Exploring what it means to be human through the Korean diaspora, Caroline Kim’s stories feature many voices. From a teenage girl in 1980’s America, to a boy growing up in the middle of the Korean War, to an immigrant father struggling to be closer to his adult daughter, or to a suburban housewife whose equilibrium depends upon a therapy robot, each character must face their less-than-ideal circumstances and find a way to overcome them without losing themselves. Language often acts as a barrier as characters try, fail, and momentarily succeed in connecting with each other. With humor, insight, and curiosity, Kim’s wide-ranging stories explore themes of culture, communication, travel, and family. Ultimately, what unites these characters across time and distance is their longing for human connection and a search for the place—or people—that will feel like home.
A rarity among first, second, or even tenth collections, Kim maintains enviously superb quality throughout the dozen stories, in which she varies geographies (Korea, California, France), time periods (18th century to the future), and multiple generations.
Caroline Kim’s masterful short story collection captures myriad voices with nuance and insight.
During Kim’s search for books about Korea, she found few answers. Since then, there’s been a burst of English novels and memoirs set in Korea, both written in English originally and translated from the Korean. The connections Kim sought seem to now be coming though, and she’s added a selection of her own here.
Caroline Kim’s collection is a multifaceted chorus of voices from the Korean diaspora, spanning widely across genres and settings from the ancient world to a future yet to come.
An introspective, carefully crafted collection that uses the Korean diaspora as its central focus. . . . Caroline Kim is a gifted writer who surprises with her variety of settings and times.
Kim’s stories . . . ask what is most important in life, with the options ranging from fortune or pride to family, truth, connection, and expressions of love
Kim finds the real drama in the characters’ inner lives, where they struggle with what they feel but can’t or don’t want to articulate.
The Prince of Mournful Thoughts is a unique collection. The Korean themes and through-lines are clear, and each story works wonderfully together with the rest to achieve a general commentary on the Korean diaspora. Still, each one of these stories holds its own individual thoughts and ideas about the wider world, and each one works well on its own.
The Prince of Mournful Thoughts and Other Stories is an extraordinary collection, and the title story alone is an astonishing feat, a fictional imagining of a haunting episode at court in medieval Korea, the problem of a prince who tries to murder his way out of his father’s unhappiness with him. The collection takes us in stories across the Korean diaspora, from ancient Korea to the Korean War to Korean Americans living in America in the recent past, the present, and even the future. [Caroline Kim] has a devastating sense of dramatic timing, a keen ear for dialogue, and experiments constantly, with structure, minimalism, science fiction, historical fiction, returning always with insight, intelligence, and an expansive sense of their characters’s humanity, which in turn points us to our own. These characters will live in my head a long time. And the prince is etched in my imagination forever.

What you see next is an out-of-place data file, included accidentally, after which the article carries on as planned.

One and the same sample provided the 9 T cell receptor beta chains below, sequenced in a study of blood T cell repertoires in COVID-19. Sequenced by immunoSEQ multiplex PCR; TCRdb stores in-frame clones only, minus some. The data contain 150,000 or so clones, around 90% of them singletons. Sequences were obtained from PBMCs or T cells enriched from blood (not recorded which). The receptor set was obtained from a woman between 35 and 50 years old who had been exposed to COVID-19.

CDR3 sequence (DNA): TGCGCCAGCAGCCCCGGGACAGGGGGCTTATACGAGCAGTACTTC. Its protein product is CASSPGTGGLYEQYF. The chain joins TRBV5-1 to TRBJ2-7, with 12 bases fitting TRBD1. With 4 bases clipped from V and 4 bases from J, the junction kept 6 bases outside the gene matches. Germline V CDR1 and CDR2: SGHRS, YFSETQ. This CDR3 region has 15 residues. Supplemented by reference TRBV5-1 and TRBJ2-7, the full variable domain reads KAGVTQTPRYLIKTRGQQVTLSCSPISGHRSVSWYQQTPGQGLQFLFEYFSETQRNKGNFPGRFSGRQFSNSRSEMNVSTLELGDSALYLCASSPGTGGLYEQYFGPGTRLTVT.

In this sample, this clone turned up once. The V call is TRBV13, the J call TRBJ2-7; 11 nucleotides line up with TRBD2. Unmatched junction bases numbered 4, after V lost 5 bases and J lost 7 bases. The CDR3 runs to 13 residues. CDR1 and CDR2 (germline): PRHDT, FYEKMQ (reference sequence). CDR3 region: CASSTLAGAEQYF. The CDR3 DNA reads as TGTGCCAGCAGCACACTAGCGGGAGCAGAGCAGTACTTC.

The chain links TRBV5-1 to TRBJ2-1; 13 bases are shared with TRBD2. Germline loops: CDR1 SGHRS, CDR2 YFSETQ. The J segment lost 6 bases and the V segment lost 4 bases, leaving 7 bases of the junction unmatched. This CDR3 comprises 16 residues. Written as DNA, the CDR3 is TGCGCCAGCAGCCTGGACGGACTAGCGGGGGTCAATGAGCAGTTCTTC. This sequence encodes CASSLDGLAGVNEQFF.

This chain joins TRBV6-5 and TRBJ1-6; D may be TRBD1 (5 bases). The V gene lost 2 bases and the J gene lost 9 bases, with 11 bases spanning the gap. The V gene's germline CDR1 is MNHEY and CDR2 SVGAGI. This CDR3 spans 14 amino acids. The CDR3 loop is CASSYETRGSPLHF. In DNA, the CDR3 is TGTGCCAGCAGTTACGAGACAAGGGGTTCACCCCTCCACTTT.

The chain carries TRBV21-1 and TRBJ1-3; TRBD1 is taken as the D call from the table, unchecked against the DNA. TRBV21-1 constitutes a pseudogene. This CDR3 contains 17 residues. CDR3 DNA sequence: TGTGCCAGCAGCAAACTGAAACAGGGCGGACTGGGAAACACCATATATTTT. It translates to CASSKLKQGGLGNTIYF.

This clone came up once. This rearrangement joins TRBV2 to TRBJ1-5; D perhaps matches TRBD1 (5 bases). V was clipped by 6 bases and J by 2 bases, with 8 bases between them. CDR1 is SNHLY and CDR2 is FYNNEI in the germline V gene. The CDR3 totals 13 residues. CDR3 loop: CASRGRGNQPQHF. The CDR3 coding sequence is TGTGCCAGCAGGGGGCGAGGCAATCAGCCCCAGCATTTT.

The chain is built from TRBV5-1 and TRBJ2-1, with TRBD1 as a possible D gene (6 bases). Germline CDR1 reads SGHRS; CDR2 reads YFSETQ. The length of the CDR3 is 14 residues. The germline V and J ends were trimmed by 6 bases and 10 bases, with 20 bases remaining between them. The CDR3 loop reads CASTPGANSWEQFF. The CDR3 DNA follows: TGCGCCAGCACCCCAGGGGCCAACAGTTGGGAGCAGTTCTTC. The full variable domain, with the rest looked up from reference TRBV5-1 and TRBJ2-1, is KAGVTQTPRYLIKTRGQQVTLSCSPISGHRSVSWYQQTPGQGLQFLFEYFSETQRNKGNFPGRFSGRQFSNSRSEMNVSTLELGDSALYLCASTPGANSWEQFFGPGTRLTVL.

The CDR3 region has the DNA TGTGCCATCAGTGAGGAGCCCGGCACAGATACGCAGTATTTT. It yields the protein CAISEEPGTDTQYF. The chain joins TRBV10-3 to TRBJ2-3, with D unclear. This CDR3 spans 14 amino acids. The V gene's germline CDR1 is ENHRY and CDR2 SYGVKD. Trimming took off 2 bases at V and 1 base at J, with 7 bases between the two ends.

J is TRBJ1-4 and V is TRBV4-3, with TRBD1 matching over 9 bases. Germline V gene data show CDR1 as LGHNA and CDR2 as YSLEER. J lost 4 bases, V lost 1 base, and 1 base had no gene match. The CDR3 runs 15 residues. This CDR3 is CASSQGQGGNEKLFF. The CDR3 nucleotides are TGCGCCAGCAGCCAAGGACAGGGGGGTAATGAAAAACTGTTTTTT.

Caroline Kim’s captivating story collection gathers an entrancing variety of voices spread across time and place. These diverse viewpoints reveal cohesive threads that address clashes of culture, of generations, of relationships, of history, carrying us from 18th-century Korea to the Korean War and our own contemporary then future world, and strikingly reflects us all in riveting microcosms of story. Deeply moving and affecting, these stories and their heartfelt characters will linger long after the last page is turned.
Caroline Kim’s The Prince of Mournful Thoughts and Other Stories communes with the hanfulness of Korean heritage, an inherited sorrow that never resolves but transforms into new language. From the Korean-English rendering, its own work of translation, to the historical recollection as well as the futuristic therapy robots, Kim blends genre and form for daring conversions, as if a scientist who conducts experiments on the essential truths of humanity.
Caroline Kim was born in South Korea. She has an MFA in Poetry from the University of Michigan, where she won a Hopwood Award and an MA in Fiction from the University of Texas at Austin, where she was a James A. Michener Fellow. She was nominated by Jellyfish Review for a 2019 Best of the Net award. Kim lives in Walnut Creek, California with her husband and three children.